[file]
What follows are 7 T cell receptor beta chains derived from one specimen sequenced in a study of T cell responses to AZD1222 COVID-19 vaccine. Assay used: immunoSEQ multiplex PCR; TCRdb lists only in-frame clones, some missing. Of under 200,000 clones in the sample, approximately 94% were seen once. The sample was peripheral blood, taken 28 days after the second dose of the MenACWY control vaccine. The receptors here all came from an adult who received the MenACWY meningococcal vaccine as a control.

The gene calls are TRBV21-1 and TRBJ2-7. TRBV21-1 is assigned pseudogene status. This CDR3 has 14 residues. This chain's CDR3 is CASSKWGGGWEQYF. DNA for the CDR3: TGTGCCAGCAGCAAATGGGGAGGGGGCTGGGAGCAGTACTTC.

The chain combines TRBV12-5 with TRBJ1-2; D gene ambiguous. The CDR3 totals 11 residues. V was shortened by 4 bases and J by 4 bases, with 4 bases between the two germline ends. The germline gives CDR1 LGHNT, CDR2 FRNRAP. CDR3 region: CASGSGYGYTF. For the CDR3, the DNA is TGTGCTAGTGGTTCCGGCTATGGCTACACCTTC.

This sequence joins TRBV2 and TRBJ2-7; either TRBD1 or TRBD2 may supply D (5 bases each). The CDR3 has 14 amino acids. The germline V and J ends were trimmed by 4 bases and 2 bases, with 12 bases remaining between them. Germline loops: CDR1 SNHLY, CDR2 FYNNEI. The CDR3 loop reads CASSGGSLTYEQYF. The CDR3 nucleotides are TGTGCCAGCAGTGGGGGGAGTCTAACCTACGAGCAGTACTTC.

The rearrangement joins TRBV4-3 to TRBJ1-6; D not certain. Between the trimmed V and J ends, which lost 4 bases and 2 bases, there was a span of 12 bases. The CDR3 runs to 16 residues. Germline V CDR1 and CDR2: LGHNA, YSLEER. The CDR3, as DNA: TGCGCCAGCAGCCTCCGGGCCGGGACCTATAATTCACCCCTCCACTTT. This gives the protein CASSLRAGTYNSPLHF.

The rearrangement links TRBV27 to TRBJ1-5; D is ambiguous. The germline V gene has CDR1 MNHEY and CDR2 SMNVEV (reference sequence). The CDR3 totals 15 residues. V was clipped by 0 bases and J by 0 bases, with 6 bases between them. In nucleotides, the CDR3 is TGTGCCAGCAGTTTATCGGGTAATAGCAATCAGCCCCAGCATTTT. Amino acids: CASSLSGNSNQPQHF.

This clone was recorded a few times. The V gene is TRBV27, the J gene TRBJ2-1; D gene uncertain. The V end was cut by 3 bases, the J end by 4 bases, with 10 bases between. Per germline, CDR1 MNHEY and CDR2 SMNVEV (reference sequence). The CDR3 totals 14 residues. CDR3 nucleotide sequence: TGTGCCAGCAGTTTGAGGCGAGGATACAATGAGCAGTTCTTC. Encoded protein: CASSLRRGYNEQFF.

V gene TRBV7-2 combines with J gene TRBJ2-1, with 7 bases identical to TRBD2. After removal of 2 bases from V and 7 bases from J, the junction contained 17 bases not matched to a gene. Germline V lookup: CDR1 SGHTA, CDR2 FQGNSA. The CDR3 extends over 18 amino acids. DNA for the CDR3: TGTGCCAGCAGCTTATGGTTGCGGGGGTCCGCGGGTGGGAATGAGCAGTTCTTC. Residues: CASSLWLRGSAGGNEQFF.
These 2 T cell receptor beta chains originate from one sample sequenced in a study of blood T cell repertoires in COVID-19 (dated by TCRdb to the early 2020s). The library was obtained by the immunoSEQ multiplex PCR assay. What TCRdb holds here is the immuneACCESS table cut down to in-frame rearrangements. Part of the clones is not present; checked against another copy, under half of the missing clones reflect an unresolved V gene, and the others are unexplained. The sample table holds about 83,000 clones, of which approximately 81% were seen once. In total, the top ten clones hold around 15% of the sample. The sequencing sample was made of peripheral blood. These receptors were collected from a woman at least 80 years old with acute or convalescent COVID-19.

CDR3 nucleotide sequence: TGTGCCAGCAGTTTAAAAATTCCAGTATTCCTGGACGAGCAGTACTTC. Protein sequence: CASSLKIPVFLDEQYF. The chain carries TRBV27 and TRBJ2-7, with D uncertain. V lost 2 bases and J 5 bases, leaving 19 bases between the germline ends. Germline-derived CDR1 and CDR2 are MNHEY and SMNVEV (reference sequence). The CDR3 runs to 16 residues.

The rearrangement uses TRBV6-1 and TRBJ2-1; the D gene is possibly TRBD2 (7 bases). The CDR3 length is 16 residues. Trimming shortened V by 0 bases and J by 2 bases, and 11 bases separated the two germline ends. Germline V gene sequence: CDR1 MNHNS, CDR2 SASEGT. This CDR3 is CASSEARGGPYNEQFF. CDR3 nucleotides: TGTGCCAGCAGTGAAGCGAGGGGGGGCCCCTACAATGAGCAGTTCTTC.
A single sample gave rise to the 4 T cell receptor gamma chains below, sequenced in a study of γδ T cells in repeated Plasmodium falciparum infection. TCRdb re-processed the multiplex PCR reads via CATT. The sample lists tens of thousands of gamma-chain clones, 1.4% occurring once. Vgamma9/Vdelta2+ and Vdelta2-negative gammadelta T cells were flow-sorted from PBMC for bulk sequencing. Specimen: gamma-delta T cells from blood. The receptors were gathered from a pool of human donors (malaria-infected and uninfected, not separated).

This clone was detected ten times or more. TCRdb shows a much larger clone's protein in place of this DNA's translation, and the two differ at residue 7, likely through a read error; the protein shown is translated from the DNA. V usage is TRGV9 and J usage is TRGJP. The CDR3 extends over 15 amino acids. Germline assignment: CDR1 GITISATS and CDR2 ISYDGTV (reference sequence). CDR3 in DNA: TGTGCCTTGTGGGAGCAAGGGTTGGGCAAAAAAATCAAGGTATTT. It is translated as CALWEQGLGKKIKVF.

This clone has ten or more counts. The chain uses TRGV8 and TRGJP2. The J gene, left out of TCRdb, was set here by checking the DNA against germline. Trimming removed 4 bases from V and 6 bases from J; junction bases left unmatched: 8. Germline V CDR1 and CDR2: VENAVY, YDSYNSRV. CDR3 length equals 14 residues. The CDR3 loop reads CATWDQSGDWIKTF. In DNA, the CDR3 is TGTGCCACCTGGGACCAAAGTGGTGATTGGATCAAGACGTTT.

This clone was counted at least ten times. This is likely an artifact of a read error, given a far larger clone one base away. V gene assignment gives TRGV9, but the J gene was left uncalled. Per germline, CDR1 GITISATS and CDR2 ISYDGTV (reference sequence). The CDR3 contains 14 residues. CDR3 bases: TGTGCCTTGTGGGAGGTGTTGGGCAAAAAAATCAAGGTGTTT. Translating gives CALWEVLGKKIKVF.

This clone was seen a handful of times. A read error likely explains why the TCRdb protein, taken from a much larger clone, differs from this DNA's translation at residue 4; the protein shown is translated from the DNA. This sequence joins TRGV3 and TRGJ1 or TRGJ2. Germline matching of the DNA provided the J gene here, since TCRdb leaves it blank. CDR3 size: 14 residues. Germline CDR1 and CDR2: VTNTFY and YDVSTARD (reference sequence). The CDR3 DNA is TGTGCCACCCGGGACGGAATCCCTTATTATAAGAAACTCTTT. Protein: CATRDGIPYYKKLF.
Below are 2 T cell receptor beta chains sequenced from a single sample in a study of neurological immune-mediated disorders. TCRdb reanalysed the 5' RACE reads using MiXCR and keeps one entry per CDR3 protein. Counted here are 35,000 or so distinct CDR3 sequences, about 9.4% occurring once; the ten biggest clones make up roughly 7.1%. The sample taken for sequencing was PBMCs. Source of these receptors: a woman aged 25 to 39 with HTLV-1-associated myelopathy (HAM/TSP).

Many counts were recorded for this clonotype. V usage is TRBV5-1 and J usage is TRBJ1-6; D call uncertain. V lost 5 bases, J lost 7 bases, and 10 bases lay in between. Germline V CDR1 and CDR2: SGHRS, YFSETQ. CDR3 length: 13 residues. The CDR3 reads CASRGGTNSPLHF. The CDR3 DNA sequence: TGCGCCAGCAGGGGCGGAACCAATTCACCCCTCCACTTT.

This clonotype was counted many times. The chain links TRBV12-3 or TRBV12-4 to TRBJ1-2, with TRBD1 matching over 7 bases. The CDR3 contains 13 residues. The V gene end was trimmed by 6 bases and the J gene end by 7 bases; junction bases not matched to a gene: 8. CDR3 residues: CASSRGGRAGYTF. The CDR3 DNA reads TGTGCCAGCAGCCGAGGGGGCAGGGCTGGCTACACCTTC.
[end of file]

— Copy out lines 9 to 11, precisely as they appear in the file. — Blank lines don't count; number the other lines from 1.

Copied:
These 2 T cell receptor beta chains originate from one sample sequenced in a study of blood T cell repertoires in COVID-19 (dated by TCRdb to the early 2020s). The library was obtained by the immunoSEQ multiplex PCR assay. What TCRdb holds here is the immuneACCESS table cut down to in-frame rearrangements. Part of the clones is not present; checked against another copy, under half of the missing clones reflect an unresolved V gene, and the others are unexplained. The sample table holds about 83,000 clones, of which approximately 81% were seen once. In total, the top ten clones hold around 15% of the sample. The sequencing sample was made of peripheral blood. These receptors were collected from a woman at least 80 years old with acute or convalescent COVID-19.

CDR3 nucleotide sequence: TGTGCCAGCAGTTTAAAAATTCCAGTATTCCTGGACGAGCAGTACTTC. Protein sequence: CASSLKIPVFLDEQYF. The chain carries TRBV27 and TRBJ2-7, with D uncertain. V lost 2 bases and J 5 bases, leaving 19 bases between the germline ends. Germline-derived CDR1 and CDR2 are MNHEY and SMNVEV (reference sequence). The CDR3 runs to 16 residues.

The rearrangement uses TRBV6-1 and TRBJ2-1; the D gene is possibly TRBD2 (7 bases). The CDR3 length is 16 residues. Trimming shortened V by 0 bases and J by 2 bases, and 11 bases separated the two germline ends. Germline V gene sequence: CDR1 MNHNS, CDR2 SASEGT. This CDR3 is CASSEARGGPYNEQFF. CDR3 nucleotides: TGTGCCAGCAGTGAAGCGAGGGGGGGCCCCTACAATGAGCAGTTCTTC.